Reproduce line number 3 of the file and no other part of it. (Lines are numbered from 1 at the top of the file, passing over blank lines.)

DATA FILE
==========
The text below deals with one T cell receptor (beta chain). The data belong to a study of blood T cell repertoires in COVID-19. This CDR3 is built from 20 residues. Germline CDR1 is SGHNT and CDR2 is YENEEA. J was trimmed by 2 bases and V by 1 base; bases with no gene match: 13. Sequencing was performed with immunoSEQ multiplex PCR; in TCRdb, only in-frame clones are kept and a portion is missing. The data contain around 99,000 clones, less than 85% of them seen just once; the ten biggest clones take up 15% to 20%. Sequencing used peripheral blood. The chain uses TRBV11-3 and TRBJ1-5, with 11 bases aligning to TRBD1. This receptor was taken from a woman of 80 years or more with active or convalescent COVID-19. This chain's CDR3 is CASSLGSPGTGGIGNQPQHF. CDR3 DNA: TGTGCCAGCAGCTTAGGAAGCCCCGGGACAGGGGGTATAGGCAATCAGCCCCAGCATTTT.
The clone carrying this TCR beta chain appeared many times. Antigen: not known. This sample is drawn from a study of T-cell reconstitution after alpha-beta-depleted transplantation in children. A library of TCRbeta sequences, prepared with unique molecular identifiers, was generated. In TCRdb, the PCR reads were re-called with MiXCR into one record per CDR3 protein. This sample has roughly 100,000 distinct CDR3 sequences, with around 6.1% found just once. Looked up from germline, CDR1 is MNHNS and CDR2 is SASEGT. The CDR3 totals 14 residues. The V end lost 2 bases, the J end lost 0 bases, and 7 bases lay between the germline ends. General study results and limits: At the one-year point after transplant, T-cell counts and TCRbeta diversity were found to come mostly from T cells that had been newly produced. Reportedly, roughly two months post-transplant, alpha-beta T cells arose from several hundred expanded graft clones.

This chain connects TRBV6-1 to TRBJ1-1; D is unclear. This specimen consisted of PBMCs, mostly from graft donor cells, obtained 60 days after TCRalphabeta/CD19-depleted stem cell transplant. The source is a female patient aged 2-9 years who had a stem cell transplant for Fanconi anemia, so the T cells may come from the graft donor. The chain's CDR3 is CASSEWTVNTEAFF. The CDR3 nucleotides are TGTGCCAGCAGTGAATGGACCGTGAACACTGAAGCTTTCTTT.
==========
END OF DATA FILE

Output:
This chain connects TRBV6-1 to TRBJ1-1; D is unclear. This specimen consisted of PBMCs, mostly from graft donor cells, obtained 60 days after TCRalphabeta/CD19-depleted stem cell transplant. The source is a female patient aged 2-9 years who had a stem cell transplant for Fanconi anemia, so the T cells may come from the graft donor. The chain's CDR3 is CASSEWTVNTEAFF. The CDR3 nucleotides are TGTGCCAGCAGTGAATGGACCGTGAACACTGAAGCTTTCTTT.